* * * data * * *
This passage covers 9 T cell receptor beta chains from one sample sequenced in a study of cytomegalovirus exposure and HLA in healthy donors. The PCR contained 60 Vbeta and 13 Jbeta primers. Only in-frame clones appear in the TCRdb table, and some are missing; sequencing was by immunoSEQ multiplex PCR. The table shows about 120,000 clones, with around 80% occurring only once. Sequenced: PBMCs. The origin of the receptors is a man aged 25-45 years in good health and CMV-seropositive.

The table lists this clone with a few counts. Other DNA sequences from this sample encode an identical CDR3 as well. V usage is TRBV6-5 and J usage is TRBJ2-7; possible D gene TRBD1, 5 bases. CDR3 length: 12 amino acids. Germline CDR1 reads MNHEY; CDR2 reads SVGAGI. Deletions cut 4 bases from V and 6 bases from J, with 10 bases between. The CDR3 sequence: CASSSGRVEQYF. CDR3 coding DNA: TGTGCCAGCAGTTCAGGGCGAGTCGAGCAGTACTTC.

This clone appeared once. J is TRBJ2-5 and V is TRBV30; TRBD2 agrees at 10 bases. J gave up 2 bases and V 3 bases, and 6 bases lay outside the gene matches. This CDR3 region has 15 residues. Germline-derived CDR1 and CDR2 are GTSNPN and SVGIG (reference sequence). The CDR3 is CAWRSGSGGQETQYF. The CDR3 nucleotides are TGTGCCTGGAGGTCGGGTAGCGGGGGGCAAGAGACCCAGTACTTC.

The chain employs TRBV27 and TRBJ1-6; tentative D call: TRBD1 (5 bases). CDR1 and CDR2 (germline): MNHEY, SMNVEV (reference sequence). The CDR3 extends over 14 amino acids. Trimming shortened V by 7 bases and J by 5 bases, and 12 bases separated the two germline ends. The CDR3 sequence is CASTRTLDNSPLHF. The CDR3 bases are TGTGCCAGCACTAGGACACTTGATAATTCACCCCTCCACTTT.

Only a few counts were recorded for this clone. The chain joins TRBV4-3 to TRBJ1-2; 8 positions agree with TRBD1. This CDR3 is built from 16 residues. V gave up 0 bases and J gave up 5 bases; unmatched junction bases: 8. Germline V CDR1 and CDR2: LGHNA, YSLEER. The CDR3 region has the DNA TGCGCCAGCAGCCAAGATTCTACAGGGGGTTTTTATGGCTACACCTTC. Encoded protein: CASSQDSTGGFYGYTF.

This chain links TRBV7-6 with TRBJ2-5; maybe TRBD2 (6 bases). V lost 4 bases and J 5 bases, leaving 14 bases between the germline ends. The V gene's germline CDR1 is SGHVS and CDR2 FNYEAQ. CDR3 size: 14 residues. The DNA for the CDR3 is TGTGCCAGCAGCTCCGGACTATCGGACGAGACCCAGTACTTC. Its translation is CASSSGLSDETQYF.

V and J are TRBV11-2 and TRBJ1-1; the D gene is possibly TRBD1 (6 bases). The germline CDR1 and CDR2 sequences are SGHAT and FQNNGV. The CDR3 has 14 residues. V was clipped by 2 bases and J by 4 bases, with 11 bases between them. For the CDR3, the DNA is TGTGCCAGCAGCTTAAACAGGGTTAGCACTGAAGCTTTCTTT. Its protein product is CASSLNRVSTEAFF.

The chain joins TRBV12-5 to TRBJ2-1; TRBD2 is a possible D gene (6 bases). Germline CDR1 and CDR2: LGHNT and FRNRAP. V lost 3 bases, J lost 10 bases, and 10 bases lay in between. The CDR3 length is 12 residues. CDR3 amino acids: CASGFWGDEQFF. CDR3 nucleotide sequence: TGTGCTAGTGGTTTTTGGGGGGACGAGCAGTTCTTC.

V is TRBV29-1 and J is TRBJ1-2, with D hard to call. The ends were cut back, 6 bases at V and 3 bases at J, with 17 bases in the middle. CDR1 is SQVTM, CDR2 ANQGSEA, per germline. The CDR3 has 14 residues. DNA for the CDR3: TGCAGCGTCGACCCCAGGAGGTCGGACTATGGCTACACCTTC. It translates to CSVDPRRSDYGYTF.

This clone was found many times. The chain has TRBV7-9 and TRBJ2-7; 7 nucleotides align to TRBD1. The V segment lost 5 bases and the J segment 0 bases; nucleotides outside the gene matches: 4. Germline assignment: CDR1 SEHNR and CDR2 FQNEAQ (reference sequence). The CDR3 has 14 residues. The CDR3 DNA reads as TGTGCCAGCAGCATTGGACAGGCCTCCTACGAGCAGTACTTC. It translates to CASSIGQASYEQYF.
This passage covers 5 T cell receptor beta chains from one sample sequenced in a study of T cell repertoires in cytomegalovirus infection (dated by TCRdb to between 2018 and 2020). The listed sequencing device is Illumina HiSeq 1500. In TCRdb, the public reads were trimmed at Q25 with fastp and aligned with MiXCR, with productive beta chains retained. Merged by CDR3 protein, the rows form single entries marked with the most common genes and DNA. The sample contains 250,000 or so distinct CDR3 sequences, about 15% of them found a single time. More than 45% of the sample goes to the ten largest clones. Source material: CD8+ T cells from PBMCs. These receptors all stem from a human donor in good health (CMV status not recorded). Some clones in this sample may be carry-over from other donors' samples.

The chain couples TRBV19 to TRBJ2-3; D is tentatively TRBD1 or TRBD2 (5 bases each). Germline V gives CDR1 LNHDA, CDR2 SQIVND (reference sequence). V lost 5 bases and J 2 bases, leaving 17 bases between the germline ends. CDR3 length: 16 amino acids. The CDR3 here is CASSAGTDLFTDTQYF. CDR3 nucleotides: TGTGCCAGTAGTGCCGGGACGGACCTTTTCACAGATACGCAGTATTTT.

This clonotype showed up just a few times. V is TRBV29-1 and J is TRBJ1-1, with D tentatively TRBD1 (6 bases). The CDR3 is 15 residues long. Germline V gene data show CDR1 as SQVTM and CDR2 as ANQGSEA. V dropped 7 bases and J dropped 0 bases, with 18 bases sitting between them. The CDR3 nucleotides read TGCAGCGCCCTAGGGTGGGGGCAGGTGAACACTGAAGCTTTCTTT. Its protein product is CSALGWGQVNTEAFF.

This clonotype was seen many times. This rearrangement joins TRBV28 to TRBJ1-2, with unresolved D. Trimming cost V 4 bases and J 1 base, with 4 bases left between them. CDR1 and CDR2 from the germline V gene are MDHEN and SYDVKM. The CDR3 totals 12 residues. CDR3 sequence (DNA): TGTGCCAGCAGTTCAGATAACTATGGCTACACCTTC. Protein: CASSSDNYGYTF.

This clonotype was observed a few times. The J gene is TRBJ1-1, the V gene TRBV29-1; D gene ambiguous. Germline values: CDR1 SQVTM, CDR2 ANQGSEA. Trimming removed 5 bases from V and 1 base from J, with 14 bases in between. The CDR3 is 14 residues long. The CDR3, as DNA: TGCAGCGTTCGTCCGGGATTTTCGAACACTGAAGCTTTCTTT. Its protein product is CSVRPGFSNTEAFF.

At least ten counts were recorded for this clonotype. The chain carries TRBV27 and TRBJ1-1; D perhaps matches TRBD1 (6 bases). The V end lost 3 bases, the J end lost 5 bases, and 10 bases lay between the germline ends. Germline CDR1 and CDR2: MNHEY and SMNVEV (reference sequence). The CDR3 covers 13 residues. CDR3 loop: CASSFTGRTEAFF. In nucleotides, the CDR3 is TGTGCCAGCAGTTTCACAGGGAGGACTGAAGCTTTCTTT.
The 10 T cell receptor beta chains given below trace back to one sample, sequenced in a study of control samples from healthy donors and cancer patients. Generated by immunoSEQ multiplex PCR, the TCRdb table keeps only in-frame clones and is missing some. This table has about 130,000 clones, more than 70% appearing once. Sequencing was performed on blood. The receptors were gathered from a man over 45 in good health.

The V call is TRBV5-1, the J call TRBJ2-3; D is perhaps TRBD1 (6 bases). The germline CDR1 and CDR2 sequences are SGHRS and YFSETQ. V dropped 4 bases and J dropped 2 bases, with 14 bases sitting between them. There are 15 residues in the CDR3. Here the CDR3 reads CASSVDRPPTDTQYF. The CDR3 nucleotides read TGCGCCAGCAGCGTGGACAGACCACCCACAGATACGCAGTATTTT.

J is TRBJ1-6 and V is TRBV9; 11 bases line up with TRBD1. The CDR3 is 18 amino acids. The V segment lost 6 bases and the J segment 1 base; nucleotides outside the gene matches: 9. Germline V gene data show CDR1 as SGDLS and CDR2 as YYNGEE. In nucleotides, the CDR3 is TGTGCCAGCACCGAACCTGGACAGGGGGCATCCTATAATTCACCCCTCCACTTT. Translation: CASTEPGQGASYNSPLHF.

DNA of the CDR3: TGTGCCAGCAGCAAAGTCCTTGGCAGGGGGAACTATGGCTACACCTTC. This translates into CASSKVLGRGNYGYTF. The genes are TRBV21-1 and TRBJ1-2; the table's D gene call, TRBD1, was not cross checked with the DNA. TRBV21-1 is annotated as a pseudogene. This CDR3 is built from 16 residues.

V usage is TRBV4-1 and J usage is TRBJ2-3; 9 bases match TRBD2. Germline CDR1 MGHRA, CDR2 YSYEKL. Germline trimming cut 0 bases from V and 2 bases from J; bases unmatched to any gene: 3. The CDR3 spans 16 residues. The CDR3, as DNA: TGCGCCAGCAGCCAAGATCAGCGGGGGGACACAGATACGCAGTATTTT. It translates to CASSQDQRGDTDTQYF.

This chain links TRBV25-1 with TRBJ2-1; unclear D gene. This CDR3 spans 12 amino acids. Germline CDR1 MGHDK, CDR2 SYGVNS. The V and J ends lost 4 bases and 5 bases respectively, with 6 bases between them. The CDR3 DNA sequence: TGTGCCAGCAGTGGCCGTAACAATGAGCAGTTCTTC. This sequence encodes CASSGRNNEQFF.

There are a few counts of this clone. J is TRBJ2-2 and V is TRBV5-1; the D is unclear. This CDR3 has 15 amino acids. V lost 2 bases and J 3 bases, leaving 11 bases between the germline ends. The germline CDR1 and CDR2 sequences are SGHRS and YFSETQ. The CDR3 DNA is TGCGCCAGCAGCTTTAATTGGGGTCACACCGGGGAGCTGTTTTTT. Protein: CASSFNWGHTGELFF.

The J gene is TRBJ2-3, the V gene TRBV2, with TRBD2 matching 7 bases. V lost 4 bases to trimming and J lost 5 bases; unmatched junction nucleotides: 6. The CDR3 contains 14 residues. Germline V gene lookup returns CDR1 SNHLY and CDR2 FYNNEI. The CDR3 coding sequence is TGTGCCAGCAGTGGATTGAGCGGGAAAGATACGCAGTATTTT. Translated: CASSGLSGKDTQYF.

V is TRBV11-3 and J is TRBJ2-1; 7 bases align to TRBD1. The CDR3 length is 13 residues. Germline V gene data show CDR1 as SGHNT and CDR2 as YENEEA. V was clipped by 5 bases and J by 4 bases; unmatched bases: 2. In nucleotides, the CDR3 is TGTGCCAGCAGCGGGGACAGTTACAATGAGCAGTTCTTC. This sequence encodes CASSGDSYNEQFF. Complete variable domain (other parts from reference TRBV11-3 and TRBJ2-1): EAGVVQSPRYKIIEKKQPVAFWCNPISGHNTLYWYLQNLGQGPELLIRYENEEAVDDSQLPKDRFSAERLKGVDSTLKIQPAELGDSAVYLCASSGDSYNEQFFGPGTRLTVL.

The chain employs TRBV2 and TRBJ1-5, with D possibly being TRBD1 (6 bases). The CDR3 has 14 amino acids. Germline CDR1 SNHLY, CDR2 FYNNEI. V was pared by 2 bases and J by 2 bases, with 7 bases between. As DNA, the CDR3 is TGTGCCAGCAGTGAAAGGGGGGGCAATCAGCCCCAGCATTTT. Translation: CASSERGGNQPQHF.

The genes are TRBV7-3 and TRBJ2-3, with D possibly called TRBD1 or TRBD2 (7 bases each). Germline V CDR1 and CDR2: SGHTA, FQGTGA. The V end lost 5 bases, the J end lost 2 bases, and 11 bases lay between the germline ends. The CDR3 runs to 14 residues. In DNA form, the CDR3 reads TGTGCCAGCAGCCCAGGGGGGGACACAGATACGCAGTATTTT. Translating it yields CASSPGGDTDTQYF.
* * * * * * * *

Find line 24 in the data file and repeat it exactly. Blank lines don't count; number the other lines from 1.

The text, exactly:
The J gene is TRBJ2-3, the V gene TRBV2, with TRBD2 matching 7 bases. V lost 4 bases to trimming and J lost 5 bases; unmatched junction nucleotides: 6. The CDR3 contains 14 residues. Germline V gene lookup returns CDR1 SNHLY and CDR2 FYNNEI. The CDR3 coding sequence is TGTGCCAGCAGTGGATTGAGCGGGAAAGATACGCAGTATTTT. Translated: CASSGLSGKDTQYF.